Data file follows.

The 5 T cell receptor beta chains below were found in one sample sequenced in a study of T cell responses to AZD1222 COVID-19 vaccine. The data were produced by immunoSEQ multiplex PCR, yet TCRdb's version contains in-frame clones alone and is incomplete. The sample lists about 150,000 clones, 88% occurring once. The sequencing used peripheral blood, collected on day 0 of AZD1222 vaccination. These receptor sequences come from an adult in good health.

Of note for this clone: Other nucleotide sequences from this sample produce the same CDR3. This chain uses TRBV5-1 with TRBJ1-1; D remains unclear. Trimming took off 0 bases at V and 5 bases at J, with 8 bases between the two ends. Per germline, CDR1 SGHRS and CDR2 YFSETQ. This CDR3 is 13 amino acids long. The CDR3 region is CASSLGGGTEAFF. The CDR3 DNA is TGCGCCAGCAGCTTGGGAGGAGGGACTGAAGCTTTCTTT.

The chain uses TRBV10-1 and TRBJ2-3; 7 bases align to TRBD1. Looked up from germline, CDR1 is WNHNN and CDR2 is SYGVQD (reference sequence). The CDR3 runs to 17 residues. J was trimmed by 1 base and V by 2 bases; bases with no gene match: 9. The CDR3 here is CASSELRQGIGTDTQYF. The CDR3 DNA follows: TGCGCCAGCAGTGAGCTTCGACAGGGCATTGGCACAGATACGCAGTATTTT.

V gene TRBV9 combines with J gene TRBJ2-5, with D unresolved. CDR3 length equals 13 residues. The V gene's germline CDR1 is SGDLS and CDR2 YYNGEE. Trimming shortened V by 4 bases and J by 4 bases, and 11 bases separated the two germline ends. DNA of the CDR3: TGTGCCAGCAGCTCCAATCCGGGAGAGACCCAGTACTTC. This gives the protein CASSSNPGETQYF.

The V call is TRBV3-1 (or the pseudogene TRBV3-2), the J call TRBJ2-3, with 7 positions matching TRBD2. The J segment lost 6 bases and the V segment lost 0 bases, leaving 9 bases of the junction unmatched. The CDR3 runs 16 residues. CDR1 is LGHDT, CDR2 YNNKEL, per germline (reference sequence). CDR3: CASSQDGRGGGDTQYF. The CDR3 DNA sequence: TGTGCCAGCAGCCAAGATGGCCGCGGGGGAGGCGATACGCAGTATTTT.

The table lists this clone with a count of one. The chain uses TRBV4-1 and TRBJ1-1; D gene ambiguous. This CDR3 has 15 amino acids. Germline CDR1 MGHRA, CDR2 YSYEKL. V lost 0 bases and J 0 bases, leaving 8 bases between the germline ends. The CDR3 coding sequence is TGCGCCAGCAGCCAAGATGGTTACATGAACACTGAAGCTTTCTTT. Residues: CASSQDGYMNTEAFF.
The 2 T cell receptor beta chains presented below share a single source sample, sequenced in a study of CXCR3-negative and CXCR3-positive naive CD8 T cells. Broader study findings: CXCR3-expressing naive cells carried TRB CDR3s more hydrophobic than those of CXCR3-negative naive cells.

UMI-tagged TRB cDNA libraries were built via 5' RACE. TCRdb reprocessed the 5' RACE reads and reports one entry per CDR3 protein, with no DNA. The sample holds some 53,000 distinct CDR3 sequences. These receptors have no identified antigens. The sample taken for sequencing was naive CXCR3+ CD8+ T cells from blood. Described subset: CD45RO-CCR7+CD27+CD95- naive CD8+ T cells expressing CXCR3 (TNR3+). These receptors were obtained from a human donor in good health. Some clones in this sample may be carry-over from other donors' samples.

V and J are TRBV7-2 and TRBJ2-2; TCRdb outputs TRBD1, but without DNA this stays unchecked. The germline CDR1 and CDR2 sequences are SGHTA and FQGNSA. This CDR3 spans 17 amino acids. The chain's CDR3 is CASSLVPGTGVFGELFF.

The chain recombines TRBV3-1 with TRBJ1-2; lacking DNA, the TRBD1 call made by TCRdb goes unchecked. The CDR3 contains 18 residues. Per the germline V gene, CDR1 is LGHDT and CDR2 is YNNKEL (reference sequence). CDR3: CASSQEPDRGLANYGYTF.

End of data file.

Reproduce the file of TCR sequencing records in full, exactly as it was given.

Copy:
The 5 T cell receptor beta chains below were found in one sample sequenced in a study of T cell responses to AZD1222 COVID-19 vaccine. The data were produced by immunoSEQ multiplex PCR, yet TCRdb's version contains in-frame clones alone and is incomplete. The sample lists about 150,000 clones, 88% occurring once. The sequencing used peripheral blood, collected on day 0 of AZD1222 vaccination. These receptor sequences come from an adult in good health.

Of note for this clone: Other nucleotide sequences from this sample produce the same CDR3. This chain uses TRBV5-1 with TRBJ1-1; D remains unclear. Trimming took off 0 bases at V and 5 bases at J, with 8 bases between the two ends. Per germline, CDR1 SGHRS and CDR2 YFSETQ. This CDR3 is 13 amino acids long. The CDR3 region is CASSLGGGTEAFF. The CDR3 DNA is TGCGCCAGCAGCTTGGGAGGAGGGACTGAAGCTTTCTTT.

The chain uses TRBV10-1 and TRBJ2-3; 7 bases align to TRBD1. Looked up from germline, CDR1 is WNHNN and CDR2 is SYGVQD (reference sequence). The CDR3 runs to 17 residues. J was trimmed by 1 base and V by 2 bases; bases with no gene match: 9. The CDR3 here is CASSELRQGIGTDTQYF. The CDR3 DNA follows: TGCGCCAGCAGTGAGCTTCGACAGGGCATTGGCACAGATACGCAGTATTTT.

V gene TRBV9 combines with J gene TRBJ2-5, with D unresolved. CDR3 length equals 13 residues. The V gene's germline CDR1 is SGDLS and CDR2 YYNGEE. Trimming shortened V by 4 bases and J by 4 bases, and 11 bases separated the two germline ends. DNA of the CDR3: TGTGCCAGCAGCTCCAATCCGGGAGAGACCCAGTACTTC. This gives the protein CASSSNPGETQYF.

The V call is TRBV3-1 (or the pseudogene TRBV3-2), the J call TRBJ2-3, with 7 positions matching TRBD2. The J segment lost 6 bases and the V segment lost 0 bases, leaving 9 bases of the junction unmatched. The CDR3 runs 16 residues. CDR1 is LGHDT, CDR2 YNNKEL, per germline (reference sequence). CDR3: CASSQDGRGGGDTQYF. The CDR3 DNA sequence: TGTGCCAGCAGCCAAGATGGCCGCGGGGGAGGCGATACGCAGTATTTT.

The table lists this clone with a count of one. The chain uses TRBV4-1 and TRBJ1-1; D gene ambiguous. This CDR3 has 15 amino acids. Germline CDR1 MGHRA, CDR2 YSYEKL. V lost 0 bases and J 0 bases, leaving 8 bases between the germline ends. The CDR3 coding sequence is TGCGCCAGCAGCCAAGATGGTTACATGAACACTGAAGCTTTCTTT. Residues: CASSQDGYMNTEAFF.
The 2 T cell receptor beta chains presented below share a single source sample, sequenced in a study of CXCR3-negative and CXCR3-positive naive CD8 T cells. Broader study findings: CXCR3-expressing naive cells carried TRB CDR3s more hydrophobic than those of CXCR3-negative naive cells.

UMI-tagged TRB cDNA libraries were built via 5' RACE. TCRdb reprocessed the 5' RACE reads and reports one entry per CDR3 protein, with no DNA. The sample holds some 53,000 distinct CDR3 sequences. These receptors have no identified antigens. The sample taken for sequencing was naive CXCR3+ CD8+ T cells from blood. Described subset: CD45RO-CCR7+CD27+CD95- naive CD8+ T cells expressing CXCR3 (TNR3+). These receptors were obtained from a human donor in good health. Some clones in this sample may be carry-over from other donors' samples.

V and J are TRBV7-2 and TRBJ2-2; TCRdb outputs TRBD1, but without DNA this stays unchecked. The germline CDR1 and CDR2 sequences are SGHTA and FQGNSA. This CDR3 spans 17 amino acids. The chain's CDR3 is CASSLVPGTGVFGELFF.

The chain recombines TRBV3-1 with TRBJ1-2; lacking DNA, the TRBD1 call made by TCRdb goes unchecked. The CDR3 contains 18 residues. Per the germline V gene, CDR1 is LGHDT and CDR2 is YNNKEL (reference sequence). CDR3: CASSQEPDRGLANYGYTF.